The aim of the present article is to introduce and study a new type of operations on graph, namely, edge graph. The relation between the homomorphisms and retractions on edge graphs is deduced. The limit retractions on the edge graphs are presented. Retractions on a finite number of edge graphs are obtained.

1. Introduction and Preliminaries

Graph theory is rapidly moving into the mainstream of mathematics. The prospects of further development in algebraic graph theory and important link with computational theory indicate the possibility of the subject quickly emerging at the forefront of mathematics. Its scientific and engineering applications, especially to communication science, computer technology, and system theory, have already been accorded a place of pride in applied mathematics. Graphs serve as mathematical models to analyze successfully many concrete real-world problems. A certain problem in physics, chemistry, genetics, psychology, sociology, and linguistics can be formulated as problems in graph theory. Also, many branches of mathematics such as game theory, group theory, matrix theory, probability, and topology have interactions with graph theory. Some puzzles and various problems of a practical nature have been instrumental in the development of various topics in graph theory. The theory of acyclic graphs was developed for solving problems of electrical networks and the study of trees was developed for enumerating isomers of organic compounds. This paper describes the operation of a graph from the viewpoint of an identification [1–10].

A graph is an ordered G=(V(G),E(G)), where V(G)≠ϕ, E(G) is a set disjoint from V(G), elements of V(G) are called the vertices of G, and elements of E(G) are called the edges. A graph is connected if, for every partition of its vertex set into two nonempty sets X and Y, there is an edge with one end in X and one end in Y; otherwise, the graph is disconnected. A graph H is said to be a subgraph of a graph G if V(H)⊆V(G) and E(H)⊆E(G). A graph in which each pair of distinct vertices is adjacent is called a complete graph. A complete graph with n vertices is denoted by Kn [11]. The chromatic number χ(G) of a graph G is the minimum number of colors required for proper vertex coloring of G. A m-coloring of a graph G is a vertex coloring of G that uses at most m-colors. A graph G is said to be m-colorable if G admits a proper vertex coloring using at most m colors [11]. Let G and H be two graphs. A function ϕ:V(G)→V(H) is a homomorphism from G to H if it preserves edges, that is, if for any edge [u,v] of G, [ϕ(u),ϕ(v)] is an edge of H [12]. A retract of a graph G is a subgraph H of G such that there exists a homomorphism r:G→H, called retraction with r(x)=x for any vertex x of H [7]. A core is a graph which does not retract to a proper subgraph [12].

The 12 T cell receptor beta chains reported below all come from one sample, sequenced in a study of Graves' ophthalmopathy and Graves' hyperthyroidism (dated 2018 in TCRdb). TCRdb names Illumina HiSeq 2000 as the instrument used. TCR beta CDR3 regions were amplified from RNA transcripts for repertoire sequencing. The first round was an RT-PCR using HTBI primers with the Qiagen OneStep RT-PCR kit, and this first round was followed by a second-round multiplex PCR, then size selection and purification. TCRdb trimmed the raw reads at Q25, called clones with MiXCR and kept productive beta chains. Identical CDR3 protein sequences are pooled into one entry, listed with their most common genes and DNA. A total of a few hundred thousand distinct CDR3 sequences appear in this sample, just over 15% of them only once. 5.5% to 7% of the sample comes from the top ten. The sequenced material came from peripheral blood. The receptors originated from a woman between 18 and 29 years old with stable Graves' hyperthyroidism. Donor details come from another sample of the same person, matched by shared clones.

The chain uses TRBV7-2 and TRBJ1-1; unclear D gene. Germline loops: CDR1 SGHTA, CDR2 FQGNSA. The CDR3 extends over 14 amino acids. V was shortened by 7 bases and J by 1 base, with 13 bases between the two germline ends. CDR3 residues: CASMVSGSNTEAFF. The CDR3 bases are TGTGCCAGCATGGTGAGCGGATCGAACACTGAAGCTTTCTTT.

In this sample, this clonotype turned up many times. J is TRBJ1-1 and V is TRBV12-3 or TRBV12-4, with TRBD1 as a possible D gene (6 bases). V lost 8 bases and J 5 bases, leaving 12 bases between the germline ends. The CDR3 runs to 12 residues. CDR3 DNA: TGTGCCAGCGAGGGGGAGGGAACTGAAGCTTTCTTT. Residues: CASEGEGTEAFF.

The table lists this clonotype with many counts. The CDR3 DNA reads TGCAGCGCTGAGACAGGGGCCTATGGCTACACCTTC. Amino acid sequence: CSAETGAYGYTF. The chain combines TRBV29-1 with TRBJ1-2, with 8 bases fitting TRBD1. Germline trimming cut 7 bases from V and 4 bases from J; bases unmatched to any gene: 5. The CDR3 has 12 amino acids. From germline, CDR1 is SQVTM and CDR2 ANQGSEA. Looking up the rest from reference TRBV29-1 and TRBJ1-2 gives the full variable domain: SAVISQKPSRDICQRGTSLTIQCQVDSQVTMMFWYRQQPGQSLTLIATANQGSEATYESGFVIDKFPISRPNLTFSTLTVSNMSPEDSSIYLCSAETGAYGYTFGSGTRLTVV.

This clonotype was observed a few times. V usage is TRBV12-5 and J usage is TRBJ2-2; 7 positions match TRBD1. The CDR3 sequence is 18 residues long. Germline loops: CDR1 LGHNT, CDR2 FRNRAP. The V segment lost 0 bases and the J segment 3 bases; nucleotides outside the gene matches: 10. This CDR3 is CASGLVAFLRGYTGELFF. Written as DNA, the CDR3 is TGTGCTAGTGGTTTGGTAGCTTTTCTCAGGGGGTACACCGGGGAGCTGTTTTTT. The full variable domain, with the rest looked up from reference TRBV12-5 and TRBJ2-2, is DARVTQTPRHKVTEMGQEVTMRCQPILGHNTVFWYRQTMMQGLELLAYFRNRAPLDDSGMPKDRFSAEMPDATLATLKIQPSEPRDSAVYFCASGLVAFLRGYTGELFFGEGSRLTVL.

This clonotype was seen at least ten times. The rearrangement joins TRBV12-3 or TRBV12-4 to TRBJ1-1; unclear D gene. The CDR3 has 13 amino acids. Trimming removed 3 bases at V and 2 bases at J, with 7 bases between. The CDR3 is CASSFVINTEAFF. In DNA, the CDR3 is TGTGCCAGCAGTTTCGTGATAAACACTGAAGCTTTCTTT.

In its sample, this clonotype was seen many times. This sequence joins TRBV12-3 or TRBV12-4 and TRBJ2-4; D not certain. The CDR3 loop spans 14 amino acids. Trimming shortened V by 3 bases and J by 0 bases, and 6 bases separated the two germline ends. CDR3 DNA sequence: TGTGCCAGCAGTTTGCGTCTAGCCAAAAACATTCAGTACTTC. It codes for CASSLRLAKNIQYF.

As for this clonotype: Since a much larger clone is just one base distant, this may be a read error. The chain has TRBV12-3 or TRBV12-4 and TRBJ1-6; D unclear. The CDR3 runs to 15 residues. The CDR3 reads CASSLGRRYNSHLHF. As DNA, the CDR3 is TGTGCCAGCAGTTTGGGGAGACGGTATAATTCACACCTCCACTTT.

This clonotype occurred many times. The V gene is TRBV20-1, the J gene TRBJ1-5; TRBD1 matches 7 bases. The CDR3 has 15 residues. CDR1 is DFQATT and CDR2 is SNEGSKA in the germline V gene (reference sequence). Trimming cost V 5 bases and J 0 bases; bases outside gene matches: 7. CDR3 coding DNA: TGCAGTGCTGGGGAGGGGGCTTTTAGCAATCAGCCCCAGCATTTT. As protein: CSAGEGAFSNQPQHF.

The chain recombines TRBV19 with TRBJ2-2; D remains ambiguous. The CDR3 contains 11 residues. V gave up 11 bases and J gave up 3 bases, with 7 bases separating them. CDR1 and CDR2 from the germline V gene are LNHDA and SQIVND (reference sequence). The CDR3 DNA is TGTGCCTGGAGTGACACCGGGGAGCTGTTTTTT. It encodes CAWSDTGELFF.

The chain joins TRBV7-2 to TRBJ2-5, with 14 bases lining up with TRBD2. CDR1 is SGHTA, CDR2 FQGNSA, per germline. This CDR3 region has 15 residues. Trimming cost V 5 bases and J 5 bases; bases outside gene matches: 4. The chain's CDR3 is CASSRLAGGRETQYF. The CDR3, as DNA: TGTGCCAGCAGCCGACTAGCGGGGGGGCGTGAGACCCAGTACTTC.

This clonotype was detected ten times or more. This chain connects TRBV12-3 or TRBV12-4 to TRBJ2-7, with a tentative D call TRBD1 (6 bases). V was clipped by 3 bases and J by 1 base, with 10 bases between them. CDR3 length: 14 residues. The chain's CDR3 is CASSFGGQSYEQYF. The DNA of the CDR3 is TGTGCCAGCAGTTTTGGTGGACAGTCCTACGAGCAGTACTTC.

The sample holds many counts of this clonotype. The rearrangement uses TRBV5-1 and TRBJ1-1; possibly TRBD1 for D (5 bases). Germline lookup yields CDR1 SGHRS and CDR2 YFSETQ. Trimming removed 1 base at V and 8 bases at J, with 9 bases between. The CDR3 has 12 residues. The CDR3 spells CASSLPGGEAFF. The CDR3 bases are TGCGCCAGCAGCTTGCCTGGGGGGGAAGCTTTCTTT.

2. The Main Results

Aiming at our study, we will introduce the following.

Definition 1.

Let G1 and G2 be two connected graphs, where e1 is an edge of G1, e2 is an edge of G2, and G1∩G2=ϕ; then we define the edge graph G1∨_G2 by gluing together the two edges e1 and e2.

Theorem 2.

Let G1 and G2 be two connected graphs. Then χ(G1∨_G2)=max{χ(G1),χ(G2)}.

Proof.

Let χ(G1∨_G2)=m. At that point, there exists an m-coloring ϖ of G1∨_G2. Since ϖ assigns different colors to every two adjacent vertices of G1 and G2, G1 and G2 are m-colorable and so χ(G1)≤χ(G1∨_G2) and χG2≤χG1∨_G2. Also, using symmetry χ(G1)≥χ(G2). Beginning with an ideal coloring of χ(G1), we can incorporate an ideal coloring of χ(G2) by exchanging a pair of color names to make the coloring agree at two vertices of common edge graphs. This produces a proper coloring of G1∨_G2.

Theorem 3.

The graphs G1 and G2 are subgraphs of G1∨_G2. Also, for any tree G1 and G2, the graph G1∨_G2 is also a tree.

Proof.

The proof of this theorem is clear.

Theorem 4.

Suppose that G1,G2,…,Gn are connected graphs; then there is a sequence of nontrivial retractions {rk:∨_i=1nGi→∨_i=1nGi,k=1,2.…n}, where ∨_i=1nGi are glued along the same edge such that rk(∨_i=1nGi) is a proper subgraph of ∨_i=1nGi.

Proof.